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Palestinian LivesMaria Söderberg Elias Khoury
GATE OF THE SUN
By Elias Khoury.
Translated by Humphrey Davies.
539 pp. Archipelago Books. $26.
Elias Khoury is one of a handful of contemporary Arab novelists to have gained a measure of Western attention. He is also one of the few to write about the Palestinian experience, albeit from the perspective of an outsider. As a Christian born in Beirut in 1948, at the moment of Israel's inception, Khoury was too young to know firsthand the events that "Gate of the Sun" encompasses. Unlike the Palestinian novelists Emile Habibi and Ghassan Kanafani, who were born earlier in the century, Khoury could not rely on his own memory. To write this novel, he spent considerable time in the camps - more accurately, concrete exurban slums - throughout the Middle East, interviewing Palestinian refugees.
Narrated by a peasant doctor talking to a comatose, aging fighter, "Gate of the Sun" relates a swirl of stories: of grandmothers and grandfathers, midwives and children, wives and lovers - the lucky and the hapless, the mad and the hopeful. Employing a strategy that's an inversion of "A Thousand and One Nights" (whose narrator, Scheherazade, tells stories to save herself), Khalil half believes that these stories are keeping his dying friend Yunes alive.
Between November 1947 and October 1950, some 700,000 Palestinians fled or were forced to flee their homes as the British departed and the Israelis took control. Disputed and complicated, the refugee problem has been a sticking point in more than five decades of war, terrorism and failed peace talks.
But while Khoury's narrator explores Palestinian privation and Israeli cruelty, this is not a predictable novel of despair and accusation. It contains, for example, a story about the madwoman of Al Kabri, a reputed bone collector who actually searches for wild chicory. There is a wedding-night farce involving a cotton swab. And a dark story of infanticide - and pita bread.
Khalil assembles these vignettes with a clumsy talent, digressing as often as he gets to the point. His moods are many. One minute, he's swooning about a French actress, the next he's saddened by the antics of a shampoo seller. He crows about Yunes's wife telling Israeli interrogators she's a whore in order to hide Yunes's whereabouts. And he gives another man's wife the last word on what happened to his prized buffaloes: "I'm certain the Jews didn't kill them. . . . Why would they kill them? They'd take them. And how could they have killed the buffalo and not him with them? No, the Jews didn't kill the buffalo. I'm certain his cousin stole them. Took them and disappeared. The man must have waited a month at the border, then despaired and had no choice but to make up the story of the buffalo massacre. Everything foolish we do, we blame on the Jews."
Interspersed with Khalil's stories is his one-sided conversation with Yunes, which gradually reveals the history of a friendship where nothing is withheld. The two men "discuss" everything and nothing, but always they return, with respect and wonder, to the women in their lives. Early on, Khalil recalls that the novelist Kanafani interviewed Yunes but decided not to write about him because "he was looking for mythic stories, and yours was just the story of a man in love. Where would be the symbolism in this love that had no place to root itself? How did you expect he would believe the story of your love for your wife? Is a man's love for his wife really worth writing about?"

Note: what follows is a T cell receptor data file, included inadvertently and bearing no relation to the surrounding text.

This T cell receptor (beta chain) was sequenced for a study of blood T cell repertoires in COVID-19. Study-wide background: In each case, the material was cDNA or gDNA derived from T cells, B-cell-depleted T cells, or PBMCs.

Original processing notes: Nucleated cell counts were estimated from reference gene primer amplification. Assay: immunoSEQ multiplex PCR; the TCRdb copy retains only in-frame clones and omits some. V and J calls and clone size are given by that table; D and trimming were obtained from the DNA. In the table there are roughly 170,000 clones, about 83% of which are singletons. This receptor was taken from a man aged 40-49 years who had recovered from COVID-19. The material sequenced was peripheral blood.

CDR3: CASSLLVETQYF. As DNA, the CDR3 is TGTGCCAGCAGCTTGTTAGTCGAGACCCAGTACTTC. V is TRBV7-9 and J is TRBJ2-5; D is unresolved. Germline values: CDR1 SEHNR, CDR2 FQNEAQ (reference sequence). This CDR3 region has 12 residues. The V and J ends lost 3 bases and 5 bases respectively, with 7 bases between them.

This love roots itself in Bab al-Shams, the cave where Yunes and his wife, Nahilah, met secretly over the decades of their marriage. Bab al-Shams (Arabic for "gate of the sun") is where they made love, shared meals and discussed their children. It is also the scene of Nahilah's loving exposure of Yunes's self-delusion, an inspired monologue that chastens and enlightens him. The cave is the novel. At one point, Khalil explains this to Yunes: "We've made a shelter out of words, a country out of words, and women out of words."
All of which is not to say that historical events are absent from Khoury's fiction. But he confines them to the conversation between Khalil and Yunes. Speaking about the Holocaust, Khalil tells his friend: "You and I and every human being on the face of the planet should have known and not stood by in silence, should have prevented that beast from destroying its victims in that barbaric, unprecedented manner. Not because the victims were Jews but because their death meant the death of humanity within us."
On the murder of Israeli athletes at the Munich Olympics, Khalil tells Yunes: "I know what you think of that kind of operation, and I know you were one of the few who dared take a stand against the hijacking of airplanes, the operations abroad and the killing of civilians."
On Palestinian identity before 1948, Khalil admits to Yunes: "Palestine was the cities - Haifa, Jaffa, Jerusalem and Acre. In them we could feel something called Palestine. The villages were like all villages. . . . The truth is that those who occupied Palestine made us discover the country as we were losing it."
Asking why the Palestinians fled their land, Khalil demands: "Tell me about that blackness. I don't want the usual song about the betrayal by the Arab armies in the '48 war - I've had enough of armies. What did you do? Why are you here and they're there?"
There has been powerful fiction about Palestinians and by Palestinians, but few have held to the light the myths, tales and rumors of both Israel and the Arabs with such discerning compassion. In Humphrey Davies's sparely poetic translation, "Gate of the Sun" is an imposingly rich and realistic novel, a genuine masterwork.
Lorraine Adams is the author of a novel, "Harbor."
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